Connecting state and local government leaders
Insufficient or incomplete information limits governments' ability to leverage data-driven solutions and innovations, according to a recent report.
Inadequate data can lead to misinformed policy and program decisions, resulting in misappropriated funds or continued social and economic inequities. That means data-driven services meant to uplift disadvantaged populations could fall short, according to a May 8 report from the Center for Data Innovation.
Just as insufficient internet access fuels the digital divide, scant data may also limit governments’ ability to harness information to solve social and economic disparities and take advantage of emerging technologies. Artificial intelligence, for example, depends on complete, reliable data to streamline decision-making processes, Center officials said in announcing the report.
“Without substantial efforts to increase data representation and access, certain individuals and communities will be left behind in an increasingly data-driven world,” said Gillian Diebold, policy analyst at the Center for Data Innovation and co-author of the report.
Data access is also critical to resident engagement. Data portability, open data policies and easier access to application programming interfaces can help community members interact with data more and “participate in the data economy,” the report stated. For instance, an open data portal in Phoenix, Arizona, empowered residents to develop innovative solutions for easing parking and reducing urban heat. “Rather than design policies restricting data, policymakers should look for ways to expand its equitable collection and use,” the report said
Policymakers should consider ways to broaden the acceptance of data collection and sharing for social good, according to the report. Some policies restrict the amount or types of data organizations are allowed to gather, which may result in fewer valuable insights on underserved communities. To avoid such oversights, officials should consider how an increase in data collection can “go hand in hand” with data privacy legislation, the report stated.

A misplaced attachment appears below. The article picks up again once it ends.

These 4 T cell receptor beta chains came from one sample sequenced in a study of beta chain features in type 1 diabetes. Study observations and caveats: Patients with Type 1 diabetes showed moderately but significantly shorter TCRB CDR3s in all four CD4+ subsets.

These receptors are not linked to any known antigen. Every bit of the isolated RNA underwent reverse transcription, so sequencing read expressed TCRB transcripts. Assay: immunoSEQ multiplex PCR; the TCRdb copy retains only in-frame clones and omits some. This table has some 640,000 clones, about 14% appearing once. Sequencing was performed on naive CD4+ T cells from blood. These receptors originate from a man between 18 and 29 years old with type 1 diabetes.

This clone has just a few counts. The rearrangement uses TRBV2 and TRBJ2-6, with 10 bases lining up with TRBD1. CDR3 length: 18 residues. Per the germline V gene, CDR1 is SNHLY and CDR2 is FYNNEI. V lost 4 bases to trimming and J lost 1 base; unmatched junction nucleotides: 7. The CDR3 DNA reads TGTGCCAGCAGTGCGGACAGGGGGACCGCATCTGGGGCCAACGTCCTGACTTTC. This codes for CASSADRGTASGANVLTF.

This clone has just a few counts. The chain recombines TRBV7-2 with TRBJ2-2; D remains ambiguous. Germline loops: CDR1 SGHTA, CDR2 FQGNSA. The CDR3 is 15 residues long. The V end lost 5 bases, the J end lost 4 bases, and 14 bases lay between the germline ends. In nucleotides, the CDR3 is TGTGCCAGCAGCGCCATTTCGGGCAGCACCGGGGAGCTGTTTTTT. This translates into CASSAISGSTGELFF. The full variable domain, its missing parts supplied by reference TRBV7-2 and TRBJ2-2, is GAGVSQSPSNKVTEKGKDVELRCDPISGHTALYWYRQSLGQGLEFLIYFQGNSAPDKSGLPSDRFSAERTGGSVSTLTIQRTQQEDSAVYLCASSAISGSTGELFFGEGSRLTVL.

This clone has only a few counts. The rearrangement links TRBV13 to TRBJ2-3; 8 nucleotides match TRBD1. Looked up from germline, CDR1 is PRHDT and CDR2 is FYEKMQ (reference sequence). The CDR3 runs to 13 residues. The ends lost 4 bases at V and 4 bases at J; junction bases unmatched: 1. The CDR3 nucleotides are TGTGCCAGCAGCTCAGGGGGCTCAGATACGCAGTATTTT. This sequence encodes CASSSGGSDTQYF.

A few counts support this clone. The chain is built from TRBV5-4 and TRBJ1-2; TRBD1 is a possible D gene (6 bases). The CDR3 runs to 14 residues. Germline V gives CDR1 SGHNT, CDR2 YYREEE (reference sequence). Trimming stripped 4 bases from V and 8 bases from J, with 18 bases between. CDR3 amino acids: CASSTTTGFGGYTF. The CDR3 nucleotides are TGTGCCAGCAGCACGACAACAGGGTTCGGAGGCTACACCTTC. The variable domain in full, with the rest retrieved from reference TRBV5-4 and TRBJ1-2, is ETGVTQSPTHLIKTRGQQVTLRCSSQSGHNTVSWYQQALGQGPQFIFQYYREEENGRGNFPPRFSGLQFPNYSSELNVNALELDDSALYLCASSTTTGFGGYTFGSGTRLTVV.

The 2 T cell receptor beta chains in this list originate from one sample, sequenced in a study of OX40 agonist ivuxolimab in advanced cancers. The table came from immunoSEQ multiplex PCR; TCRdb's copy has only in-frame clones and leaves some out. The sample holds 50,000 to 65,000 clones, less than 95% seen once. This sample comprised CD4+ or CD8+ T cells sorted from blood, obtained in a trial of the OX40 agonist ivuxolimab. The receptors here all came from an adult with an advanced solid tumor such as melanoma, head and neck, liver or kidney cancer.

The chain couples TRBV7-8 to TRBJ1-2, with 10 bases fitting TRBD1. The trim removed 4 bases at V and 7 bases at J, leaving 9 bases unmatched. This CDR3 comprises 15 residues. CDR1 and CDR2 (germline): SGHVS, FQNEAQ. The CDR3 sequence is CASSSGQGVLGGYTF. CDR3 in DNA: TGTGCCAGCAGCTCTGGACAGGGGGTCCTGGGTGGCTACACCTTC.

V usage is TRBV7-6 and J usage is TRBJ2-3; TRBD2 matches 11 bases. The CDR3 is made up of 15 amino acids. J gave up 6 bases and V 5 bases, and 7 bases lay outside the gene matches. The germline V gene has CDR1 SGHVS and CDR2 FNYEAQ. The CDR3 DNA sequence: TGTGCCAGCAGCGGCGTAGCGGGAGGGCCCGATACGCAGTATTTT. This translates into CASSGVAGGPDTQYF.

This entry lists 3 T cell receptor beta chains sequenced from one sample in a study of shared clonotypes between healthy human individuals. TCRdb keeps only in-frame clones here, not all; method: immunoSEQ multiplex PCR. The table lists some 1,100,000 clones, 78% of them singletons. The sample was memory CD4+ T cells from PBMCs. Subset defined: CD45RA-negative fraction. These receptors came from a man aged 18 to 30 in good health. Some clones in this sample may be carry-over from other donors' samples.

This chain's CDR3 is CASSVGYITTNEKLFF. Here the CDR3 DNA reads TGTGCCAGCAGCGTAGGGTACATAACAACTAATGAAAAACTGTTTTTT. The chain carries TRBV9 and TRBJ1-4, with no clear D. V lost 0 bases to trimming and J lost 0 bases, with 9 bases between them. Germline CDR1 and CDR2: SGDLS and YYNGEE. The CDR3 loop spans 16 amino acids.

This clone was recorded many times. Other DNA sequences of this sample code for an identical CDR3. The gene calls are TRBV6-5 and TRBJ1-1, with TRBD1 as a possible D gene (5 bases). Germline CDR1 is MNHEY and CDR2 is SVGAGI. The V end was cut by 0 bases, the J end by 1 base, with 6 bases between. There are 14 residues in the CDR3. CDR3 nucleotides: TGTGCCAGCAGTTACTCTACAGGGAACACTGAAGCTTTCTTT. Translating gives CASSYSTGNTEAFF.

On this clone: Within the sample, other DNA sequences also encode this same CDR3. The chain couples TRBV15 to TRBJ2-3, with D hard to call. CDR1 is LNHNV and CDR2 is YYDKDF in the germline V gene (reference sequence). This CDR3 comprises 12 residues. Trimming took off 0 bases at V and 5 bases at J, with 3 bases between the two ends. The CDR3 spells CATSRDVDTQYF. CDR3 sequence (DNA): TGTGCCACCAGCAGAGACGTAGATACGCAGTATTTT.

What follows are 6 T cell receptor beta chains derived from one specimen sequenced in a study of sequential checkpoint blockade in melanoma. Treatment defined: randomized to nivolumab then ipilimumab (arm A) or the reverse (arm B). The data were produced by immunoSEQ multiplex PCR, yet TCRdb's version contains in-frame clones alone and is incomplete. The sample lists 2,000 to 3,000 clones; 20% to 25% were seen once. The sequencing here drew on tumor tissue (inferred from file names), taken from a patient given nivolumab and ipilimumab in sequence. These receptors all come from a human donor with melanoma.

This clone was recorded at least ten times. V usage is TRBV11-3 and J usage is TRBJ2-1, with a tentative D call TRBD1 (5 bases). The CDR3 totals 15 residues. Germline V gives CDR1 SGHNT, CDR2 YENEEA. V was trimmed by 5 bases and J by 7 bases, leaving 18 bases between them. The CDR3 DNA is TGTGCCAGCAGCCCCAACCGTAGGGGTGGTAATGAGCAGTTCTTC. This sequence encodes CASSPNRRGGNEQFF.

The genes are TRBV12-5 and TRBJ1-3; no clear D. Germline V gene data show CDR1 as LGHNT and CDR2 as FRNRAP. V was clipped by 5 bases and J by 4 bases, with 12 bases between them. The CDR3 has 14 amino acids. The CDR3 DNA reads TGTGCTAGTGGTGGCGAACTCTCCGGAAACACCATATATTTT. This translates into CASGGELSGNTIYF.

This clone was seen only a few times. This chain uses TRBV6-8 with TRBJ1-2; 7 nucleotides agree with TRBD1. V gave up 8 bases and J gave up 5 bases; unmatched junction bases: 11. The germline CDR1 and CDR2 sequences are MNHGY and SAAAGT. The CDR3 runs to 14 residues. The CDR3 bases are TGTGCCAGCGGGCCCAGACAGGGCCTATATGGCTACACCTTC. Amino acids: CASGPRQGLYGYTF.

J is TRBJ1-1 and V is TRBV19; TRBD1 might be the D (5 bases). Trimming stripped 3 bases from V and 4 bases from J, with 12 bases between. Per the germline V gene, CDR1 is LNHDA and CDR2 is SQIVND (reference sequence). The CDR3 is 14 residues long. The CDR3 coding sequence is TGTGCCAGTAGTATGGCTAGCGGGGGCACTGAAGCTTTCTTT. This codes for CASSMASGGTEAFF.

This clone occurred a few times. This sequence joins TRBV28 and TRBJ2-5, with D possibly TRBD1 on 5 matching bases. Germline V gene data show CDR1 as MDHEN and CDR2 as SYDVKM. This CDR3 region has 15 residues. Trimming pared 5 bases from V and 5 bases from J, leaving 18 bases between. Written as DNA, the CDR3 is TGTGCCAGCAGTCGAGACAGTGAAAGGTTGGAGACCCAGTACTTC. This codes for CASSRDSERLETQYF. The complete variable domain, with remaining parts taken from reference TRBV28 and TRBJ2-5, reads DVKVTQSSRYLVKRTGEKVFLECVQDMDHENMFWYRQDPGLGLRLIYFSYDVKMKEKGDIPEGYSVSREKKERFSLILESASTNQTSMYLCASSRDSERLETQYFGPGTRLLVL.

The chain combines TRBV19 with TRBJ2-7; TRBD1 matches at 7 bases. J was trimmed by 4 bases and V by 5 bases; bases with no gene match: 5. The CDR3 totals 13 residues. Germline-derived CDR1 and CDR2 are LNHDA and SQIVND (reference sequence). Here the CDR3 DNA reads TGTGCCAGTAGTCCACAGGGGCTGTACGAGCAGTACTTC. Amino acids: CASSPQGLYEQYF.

The Center for Data Innovation also recommended that leaders invest in smart city infrastructure with data gathering capabilities. A network of sensors can automate data collection on traffic patterns or environmental conditions such as air quality, the report stated. These insights can help leaders make educated infrastructure or financial decisions to facilitate a healthier community.
Data sharing is another way governments can bridge data gaps. By partnering with other agencies, organizations or private companies, governments can better track developments in crucial areas affecting communities, including public health or climate change, the report stated.
Data interoperability can also elevate the usability of data by increasing accuracy, timeliness, precision and representation, according to the report. When federal, state and local government data is interoperable, data discrepancies resulting in incomplete or inconsistent datasets and formats can be avoided. In an instance where agencies are tracking the spread of an infectious disease, for example, data interoperability can help officials monitor a number of public health agencies to appropriately allocate vaccine resources to areas most in need.
Agencies should regularly maintain the data they collect and store. “Just as the government treats the maintenance of infrastructure as an ongoing process that requires routine upkeep to ensure quality and safety, agency data collectors should continually monitor datasets to ensure they are updated, cleaned and secured,” the report stated. It’s also important agencies flag known limitations and errors in their datasets, which can further help users to identify data gaps as well as solutions to data inadequacies.
“A data-rich society comes with a wealth of benefits—from improved public health to better education,” Diebold said. “To ensure that all Americans receive these benefits, policymakers should commit to closing the data divide.”